Last month I wrote a blog about an inefficient concession in the real estate market. As might be expected of opinion writing, I received appreciation and accolades, as well as scorn. One email I received literally stated “Hallelujah” and thanked me for mathematically proving the inefficiency of said incentive. On the other hand, I apparently offended many in the real estate community, which was certainly never my intent or desire.
As a result, I’m concerned that my point—that said incentive is mathematically ineffective and should be eliminated from the market—was missed entirely. I blame no one but myself for this misunderstanding; I obviously failed to write my opinion as intended.
When I was first asked to write for RealPoints, I agreed to do so with hesitation for a number of reasons, but two in particular. First, with both my New York and analytic background, I know I can be perceived as overly blunt. After all, these backgrounds taught me to state an opinion, back it up with facts, and then reiterate my position. There is no room for emotion or spin, just the statement and supporting facts. In return, I expect people to read my work as such and remove all personal emotion from their interpretation.
I realize now that I failed to adequately make this pact with you, my reader. So please, in the future, note that I am attempting to leave emotion out of my blog entries except when specifically stated otherwise or for humor’s sake.
Second, I tend to run against the current. People who know me know that I will not accept, ”because that is how it has always been done” or “everyone is doing it” as a reason to do something. I believe that in order to do well in business, one must constantly question the norms in order to see what works and what does not. Conventional wisdom is rarely wise. This holds especially true for real estate, a business that has been around longer than sliced bread.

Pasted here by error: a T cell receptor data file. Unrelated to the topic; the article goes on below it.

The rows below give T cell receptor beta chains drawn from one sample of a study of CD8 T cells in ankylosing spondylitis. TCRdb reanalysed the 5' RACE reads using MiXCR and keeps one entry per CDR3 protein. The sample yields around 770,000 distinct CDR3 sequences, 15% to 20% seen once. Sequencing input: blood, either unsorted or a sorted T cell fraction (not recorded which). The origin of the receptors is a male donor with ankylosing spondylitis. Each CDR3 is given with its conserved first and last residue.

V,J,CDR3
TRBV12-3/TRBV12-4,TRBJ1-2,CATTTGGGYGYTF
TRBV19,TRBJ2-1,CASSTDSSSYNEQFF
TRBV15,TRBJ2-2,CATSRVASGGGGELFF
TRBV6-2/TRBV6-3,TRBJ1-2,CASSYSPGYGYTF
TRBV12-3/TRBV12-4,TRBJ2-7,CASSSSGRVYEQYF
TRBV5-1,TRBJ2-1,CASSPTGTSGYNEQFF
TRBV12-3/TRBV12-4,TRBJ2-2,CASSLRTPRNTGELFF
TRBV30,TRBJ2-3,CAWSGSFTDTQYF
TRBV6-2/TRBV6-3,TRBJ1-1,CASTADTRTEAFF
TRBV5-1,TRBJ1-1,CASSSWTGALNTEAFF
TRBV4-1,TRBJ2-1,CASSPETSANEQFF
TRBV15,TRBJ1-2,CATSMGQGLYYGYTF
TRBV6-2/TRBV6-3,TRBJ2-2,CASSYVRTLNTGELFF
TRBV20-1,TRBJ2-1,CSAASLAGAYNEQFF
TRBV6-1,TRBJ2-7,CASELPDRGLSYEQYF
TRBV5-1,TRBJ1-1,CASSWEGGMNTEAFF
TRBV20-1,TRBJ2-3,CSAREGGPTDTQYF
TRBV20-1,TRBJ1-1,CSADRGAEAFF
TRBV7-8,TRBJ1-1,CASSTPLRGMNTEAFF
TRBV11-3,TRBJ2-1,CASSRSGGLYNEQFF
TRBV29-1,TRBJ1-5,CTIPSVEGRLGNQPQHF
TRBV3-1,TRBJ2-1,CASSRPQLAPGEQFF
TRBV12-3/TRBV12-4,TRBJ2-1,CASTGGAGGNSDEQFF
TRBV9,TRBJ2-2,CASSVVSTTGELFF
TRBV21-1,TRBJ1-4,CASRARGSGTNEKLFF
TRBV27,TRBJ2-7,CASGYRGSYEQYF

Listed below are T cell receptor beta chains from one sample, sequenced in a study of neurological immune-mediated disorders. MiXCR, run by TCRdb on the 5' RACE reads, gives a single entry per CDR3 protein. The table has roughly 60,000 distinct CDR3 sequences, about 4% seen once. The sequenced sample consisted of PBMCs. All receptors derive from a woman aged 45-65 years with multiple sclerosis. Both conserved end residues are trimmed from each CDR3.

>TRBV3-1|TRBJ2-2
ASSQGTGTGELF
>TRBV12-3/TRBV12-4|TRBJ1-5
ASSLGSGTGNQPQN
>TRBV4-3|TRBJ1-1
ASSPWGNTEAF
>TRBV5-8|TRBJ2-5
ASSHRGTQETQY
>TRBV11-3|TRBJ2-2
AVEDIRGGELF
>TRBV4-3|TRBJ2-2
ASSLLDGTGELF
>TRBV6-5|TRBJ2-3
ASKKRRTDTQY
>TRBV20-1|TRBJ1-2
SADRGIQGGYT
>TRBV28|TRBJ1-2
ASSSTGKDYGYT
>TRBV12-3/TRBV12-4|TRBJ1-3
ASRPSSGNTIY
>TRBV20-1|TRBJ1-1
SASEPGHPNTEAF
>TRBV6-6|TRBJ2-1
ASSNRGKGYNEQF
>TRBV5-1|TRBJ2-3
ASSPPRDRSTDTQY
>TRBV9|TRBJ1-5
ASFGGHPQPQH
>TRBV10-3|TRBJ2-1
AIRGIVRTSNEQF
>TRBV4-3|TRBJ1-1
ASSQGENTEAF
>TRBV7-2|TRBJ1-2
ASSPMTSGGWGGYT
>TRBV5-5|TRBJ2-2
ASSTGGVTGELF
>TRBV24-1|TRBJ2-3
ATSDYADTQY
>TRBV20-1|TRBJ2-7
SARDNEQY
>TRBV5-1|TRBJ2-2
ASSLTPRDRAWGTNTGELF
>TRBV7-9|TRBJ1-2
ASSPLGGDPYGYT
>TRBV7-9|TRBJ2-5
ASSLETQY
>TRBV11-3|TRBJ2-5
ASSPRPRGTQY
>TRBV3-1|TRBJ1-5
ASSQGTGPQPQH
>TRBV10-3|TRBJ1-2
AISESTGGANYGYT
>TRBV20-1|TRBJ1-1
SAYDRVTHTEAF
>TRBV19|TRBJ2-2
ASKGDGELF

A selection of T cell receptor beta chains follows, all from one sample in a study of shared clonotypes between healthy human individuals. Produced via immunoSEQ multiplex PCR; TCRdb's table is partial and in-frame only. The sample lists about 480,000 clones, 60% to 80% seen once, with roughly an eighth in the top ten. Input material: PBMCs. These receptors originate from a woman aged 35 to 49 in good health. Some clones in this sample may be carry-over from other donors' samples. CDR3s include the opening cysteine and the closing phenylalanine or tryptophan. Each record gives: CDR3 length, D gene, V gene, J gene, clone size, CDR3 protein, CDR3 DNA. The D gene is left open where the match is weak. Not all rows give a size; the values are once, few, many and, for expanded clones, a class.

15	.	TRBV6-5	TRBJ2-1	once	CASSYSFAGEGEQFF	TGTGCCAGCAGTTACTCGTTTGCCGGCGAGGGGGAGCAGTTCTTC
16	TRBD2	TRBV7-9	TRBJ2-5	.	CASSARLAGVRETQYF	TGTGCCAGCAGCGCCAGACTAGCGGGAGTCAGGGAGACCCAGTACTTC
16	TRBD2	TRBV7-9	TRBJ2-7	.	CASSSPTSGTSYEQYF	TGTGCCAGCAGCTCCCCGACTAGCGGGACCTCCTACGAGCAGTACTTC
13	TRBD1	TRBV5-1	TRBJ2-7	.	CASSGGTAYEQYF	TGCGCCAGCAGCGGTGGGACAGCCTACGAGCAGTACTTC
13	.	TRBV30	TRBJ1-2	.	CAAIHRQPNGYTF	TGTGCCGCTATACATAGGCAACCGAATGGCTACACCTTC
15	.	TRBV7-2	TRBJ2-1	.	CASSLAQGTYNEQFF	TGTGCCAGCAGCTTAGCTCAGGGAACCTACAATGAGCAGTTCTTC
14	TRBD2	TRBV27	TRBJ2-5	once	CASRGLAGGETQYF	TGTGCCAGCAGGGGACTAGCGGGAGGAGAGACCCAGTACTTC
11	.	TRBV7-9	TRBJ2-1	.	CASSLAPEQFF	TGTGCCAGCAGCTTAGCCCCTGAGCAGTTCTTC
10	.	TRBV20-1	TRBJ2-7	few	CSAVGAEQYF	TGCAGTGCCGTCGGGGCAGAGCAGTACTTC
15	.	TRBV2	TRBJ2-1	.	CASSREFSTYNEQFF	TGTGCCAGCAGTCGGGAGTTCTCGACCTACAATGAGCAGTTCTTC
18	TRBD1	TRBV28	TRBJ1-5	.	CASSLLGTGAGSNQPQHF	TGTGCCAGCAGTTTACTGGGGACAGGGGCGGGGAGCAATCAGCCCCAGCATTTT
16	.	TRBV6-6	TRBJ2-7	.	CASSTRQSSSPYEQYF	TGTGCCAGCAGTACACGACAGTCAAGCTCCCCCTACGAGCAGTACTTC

This trait of mine can, admittedly, irritate some. People, by their nature, don’t like change or criticism of commonly accepted practices. (There are many teachers in my past who tried to teach me this through non-stellar grading. Obviously, it did not take.) In fact, I see it as my duty as a real estate professional and citizen of Dallas to point out inefficiencies in our market so we all can better compete.
Ultimately, I decided to write this monthly blog for two reasons. First, it’s an opportunity to introduce my company to a much wider net of professionals. As a small private company, we need to take advantage of modern technology in order to disseminate information about ourselves that larger public companies do through more traditional avenues. The second reason I decided to participate in this blog is because I have a real interest in seeing Dallas become the next big growth market. Besides owning Bryan Tower downtown (plus over a million square feet throughout town), Spire owns more than 12 contiguous acres of land adjacent to the Arts District. Therefore, I’m keenly aware that the better Dallas does as a whole, the better Spire will do. To that end, anything I can do to make this a more efficient market will benefit all.
Regarding my previous entry, I stand by both the math and my central point. This is an inefficient incentive. I apologize if it was interpreted as an assault on anyone or any group as that was not my intent. On cursory glance, this incentive appears equitable in that it lowers the rate for the tenant while maintaining a higher face rate for the landlord; on the other hand, so does free rent (without creating inefficiencies).
When I said I’d never agree to such an incentive I meant it—and I haven’t over the course of the last 15 years I’ve been in Dallas. This should not be construed as my not wanting to be competitive. I will always try to create incentives that make us competitive just not ones that are inefficient. In fact, I take great pride in the fact that Bryan Tower has been competitive throughout my tenure and has proven so with an above-average occupancy and as one of the few downtown buildings not on market watch. I further intend to keep this valuable reputation intact as we bring over an additional 2 million square feet of space over the next decade at The Spire.
Caleb Smith is president and owner of Spire Realty Group LP. Contact him at firstname.lastname@example.org.